Mary Stoppert

Deson-Zaks Gallery

Each of Mary Stoppert’s designs, on a human scale, has a physically rigid, straight wooden frame or support, which may connect with a latex-substantiated rope, a curved element that extends into the viewer’s space. The designs progressively widen or taper, with an accompanying motion of uplift or descent. Real-world references are to sleds, chairs, fences, ladders, surreys, and skeletal frame houses. Here Stoppert resembles the steel sculpture of a less poetic but practical Midwestern sculptor, Michael Hall, whose elegant, stark designs have contrastingly common, friendly references to gates, fences, and slides. But Hall’s work is of the big, outdoor variety, and Stoppert, while mobile and not site-bound, is still very much interior sculpture.

Stoppert’s forms are odd because even though they frame a space, they do not inhabit it. Their horizontal lines visually and physically hold the vertical lines together, but free space is also a part of the work. For example, three wall pieces, all fastened on rectangular supports, interrelate with inner space. One has criss-crossed, center-tied ropes rounding into the gallery space, seeming to press air back through each open quarter. Another wall piece has two backwards-C, arc-shaped ropes which seem to enclose a bubble or hold air. Another wall piece has two face-to-face C, arc-shaped ropes which seem to let out air. Each object is continuous with the room and defines something other than surface. It is not even necessary to move completely around the works, because the elements open into each other. The lines all move toward a sort of perspective vanishing-point, and looking through the rear of a piece is somewhat like looking through the back end of a binocular lens.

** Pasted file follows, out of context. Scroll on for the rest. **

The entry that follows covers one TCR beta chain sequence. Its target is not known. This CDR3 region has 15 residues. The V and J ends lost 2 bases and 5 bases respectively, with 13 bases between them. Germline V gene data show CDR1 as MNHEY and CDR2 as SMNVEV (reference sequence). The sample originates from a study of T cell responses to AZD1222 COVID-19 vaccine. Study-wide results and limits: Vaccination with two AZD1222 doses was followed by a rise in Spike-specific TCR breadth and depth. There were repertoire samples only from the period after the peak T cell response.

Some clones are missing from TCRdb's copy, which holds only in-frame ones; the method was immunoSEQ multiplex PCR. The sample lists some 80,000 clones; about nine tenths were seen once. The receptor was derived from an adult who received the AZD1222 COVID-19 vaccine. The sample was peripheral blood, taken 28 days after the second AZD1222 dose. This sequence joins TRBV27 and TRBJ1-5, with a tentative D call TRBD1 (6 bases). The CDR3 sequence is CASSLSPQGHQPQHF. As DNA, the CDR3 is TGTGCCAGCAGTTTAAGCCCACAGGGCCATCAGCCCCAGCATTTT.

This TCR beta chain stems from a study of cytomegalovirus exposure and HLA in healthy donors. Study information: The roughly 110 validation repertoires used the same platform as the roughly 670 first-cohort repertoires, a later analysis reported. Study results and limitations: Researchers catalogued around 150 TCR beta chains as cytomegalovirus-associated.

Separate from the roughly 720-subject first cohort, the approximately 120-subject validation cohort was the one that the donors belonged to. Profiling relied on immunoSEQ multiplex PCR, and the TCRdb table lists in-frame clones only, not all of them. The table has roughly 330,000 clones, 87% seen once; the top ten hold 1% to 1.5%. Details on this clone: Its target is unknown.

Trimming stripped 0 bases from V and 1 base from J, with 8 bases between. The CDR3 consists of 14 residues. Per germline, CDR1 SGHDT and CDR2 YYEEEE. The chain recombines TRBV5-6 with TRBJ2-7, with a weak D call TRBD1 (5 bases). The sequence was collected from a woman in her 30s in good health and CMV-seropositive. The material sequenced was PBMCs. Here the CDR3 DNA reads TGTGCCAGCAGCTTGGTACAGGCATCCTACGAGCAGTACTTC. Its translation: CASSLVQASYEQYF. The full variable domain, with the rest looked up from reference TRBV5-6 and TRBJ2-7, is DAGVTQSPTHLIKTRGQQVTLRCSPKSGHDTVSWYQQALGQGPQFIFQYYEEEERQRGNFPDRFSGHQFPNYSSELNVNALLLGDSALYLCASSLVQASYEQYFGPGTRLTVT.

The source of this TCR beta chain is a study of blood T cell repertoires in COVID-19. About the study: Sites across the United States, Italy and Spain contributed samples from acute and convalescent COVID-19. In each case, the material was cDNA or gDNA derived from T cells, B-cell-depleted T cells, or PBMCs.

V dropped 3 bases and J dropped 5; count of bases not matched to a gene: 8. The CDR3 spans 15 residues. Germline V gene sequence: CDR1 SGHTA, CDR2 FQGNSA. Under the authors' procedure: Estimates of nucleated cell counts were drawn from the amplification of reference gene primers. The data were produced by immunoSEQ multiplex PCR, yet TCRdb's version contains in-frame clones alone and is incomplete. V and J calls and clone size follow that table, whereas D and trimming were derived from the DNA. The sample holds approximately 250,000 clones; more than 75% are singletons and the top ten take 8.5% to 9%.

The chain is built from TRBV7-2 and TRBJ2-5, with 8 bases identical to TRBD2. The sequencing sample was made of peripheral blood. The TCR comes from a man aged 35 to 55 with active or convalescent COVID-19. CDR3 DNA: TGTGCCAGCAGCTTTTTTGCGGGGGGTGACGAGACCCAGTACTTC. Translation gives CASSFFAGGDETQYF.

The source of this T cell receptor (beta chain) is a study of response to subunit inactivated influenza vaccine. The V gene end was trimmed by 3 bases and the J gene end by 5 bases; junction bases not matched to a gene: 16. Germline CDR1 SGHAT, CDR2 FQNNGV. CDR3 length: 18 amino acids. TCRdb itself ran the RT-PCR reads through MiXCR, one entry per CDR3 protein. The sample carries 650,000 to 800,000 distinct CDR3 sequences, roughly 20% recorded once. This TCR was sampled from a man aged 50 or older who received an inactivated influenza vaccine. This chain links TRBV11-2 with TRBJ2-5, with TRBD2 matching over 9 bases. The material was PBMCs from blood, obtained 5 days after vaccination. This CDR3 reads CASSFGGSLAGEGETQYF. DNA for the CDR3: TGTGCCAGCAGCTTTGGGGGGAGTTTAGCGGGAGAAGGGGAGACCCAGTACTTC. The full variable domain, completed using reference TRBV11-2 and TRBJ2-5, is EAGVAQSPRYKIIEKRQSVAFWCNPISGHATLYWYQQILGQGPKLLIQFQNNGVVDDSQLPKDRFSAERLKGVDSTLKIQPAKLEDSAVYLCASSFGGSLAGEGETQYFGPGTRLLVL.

This work won’t press itself upon a viewer, but what one discovers after contemplation is its consciousness, which is exactly what makes much Bauhaus-oriented work so lifeless. But in Stoppert’s sculpture, each down-to-earth design clarifies the elements of ambiguity. Shadows from the gallery lights make a line-drawing of the sculpture on the wall. In several 10'' x 12'' box pieces, Stoppert siennas a flat shadow-box gradually darker toward the base, creating the artifice of density. Then she pastes thin, light-colored rope against the box-wall and extends it out beyond the edge into the viewer’s space. This gives physical reinforcement to the optical effect. In her other sculpture, the rope elements often lighten as they approach the floor and darken as they recede toward the frame, but not always. I could discern no formula for this effect.

––C. L. Morrison